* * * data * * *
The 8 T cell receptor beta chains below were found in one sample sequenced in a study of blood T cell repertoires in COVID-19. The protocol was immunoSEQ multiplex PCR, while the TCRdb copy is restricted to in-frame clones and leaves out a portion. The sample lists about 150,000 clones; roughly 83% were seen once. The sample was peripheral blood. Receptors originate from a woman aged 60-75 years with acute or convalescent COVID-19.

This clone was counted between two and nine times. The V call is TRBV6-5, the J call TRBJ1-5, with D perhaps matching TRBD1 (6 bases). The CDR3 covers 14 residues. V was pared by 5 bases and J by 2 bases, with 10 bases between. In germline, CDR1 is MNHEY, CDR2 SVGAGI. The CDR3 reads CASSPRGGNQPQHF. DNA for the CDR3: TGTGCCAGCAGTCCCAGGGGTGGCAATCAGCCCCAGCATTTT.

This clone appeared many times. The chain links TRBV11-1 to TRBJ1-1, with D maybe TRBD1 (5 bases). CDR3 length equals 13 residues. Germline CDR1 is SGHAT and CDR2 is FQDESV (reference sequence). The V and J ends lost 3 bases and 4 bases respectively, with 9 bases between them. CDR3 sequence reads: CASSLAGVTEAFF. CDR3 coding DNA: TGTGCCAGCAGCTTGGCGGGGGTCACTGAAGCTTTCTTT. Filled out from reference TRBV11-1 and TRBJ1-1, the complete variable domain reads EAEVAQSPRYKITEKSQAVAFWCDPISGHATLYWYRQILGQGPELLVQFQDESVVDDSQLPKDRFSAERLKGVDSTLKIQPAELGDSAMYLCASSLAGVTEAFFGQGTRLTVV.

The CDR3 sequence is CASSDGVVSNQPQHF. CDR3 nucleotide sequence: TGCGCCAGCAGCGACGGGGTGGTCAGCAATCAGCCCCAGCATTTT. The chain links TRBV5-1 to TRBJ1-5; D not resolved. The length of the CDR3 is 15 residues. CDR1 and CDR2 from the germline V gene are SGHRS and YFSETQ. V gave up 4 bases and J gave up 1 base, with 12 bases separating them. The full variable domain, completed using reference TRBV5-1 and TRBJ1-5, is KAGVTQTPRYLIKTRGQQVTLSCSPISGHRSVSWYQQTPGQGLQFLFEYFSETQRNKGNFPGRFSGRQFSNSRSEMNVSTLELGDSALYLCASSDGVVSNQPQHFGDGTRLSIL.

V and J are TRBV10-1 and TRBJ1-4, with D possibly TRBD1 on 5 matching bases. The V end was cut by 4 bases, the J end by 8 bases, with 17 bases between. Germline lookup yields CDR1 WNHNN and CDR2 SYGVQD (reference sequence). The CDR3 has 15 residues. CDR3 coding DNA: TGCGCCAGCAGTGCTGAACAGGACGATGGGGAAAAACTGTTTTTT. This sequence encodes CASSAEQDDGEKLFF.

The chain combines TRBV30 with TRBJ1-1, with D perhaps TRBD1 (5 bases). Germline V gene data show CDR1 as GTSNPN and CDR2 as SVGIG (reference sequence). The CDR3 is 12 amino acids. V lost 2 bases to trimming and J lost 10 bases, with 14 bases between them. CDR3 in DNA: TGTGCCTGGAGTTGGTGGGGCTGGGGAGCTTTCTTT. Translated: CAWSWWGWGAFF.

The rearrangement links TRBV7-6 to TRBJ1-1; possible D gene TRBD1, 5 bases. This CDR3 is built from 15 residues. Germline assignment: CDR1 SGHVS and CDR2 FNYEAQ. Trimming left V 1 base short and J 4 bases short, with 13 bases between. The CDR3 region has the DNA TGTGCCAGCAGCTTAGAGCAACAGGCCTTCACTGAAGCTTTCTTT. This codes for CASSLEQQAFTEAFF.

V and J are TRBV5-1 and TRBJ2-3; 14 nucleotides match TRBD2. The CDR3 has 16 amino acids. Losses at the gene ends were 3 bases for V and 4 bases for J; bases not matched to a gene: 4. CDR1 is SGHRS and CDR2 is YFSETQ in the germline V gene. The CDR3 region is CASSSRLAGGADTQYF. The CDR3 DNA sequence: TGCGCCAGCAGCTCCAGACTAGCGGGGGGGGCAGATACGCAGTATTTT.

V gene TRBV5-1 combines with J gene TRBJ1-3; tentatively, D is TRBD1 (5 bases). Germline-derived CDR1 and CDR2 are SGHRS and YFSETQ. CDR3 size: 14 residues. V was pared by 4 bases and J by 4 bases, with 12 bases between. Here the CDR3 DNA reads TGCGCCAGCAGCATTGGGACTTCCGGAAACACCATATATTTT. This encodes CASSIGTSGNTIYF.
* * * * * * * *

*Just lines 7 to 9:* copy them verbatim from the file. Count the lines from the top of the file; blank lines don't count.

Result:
The rearrangement links TRBV7-6 to TRBJ1-1; possible D gene TRBD1, 5 bases. This CDR3 is built from 15 residues. Germline assignment: CDR1 SGHVS and CDR2 FNYEAQ. Trimming left V 1 base short and J 4 bases short, with 13 bases between. The CDR3 region has the DNA TGTGCCAGCAGCTTAGAGCAACAGGCCTTCACTGAAGCTTTCTTT. This codes for CASSLEQQAFTEAFF.

V and J are TRBV5-1 and TRBJ2-3; 14 nucleotides match TRBD2. The CDR3 has 16 amino acids. Losses at the gene ends were 3 bases for V and 4 bases for J; bases not matched to a gene: 4. CDR1 is SGHRS and CDR2 is YFSETQ in the germline V gene. The CDR3 region is CASSSRLAGGADTQYF. The CDR3 DNA sequence: TGCGCCAGCAGCTCCAGACTAGCGGGGGGGGCAGATACGCAGTATTTT.

V gene TRBV5-1 combines with J gene TRBJ1-3; tentatively, D is TRBD1 (5 bases). Germline-derived CDR1 and CDR2 are SGHRS and YFSETQ. CDR3 size: 14 residues. V was pared by 4 bases and J by 4 bases, with 12 bases between. Here the CDR3 DNA reads TGCGCCAGCAGCATTGGGACTTCCGGAAACACCATATATTTT. This encodes CASSIGTSGNTIYF.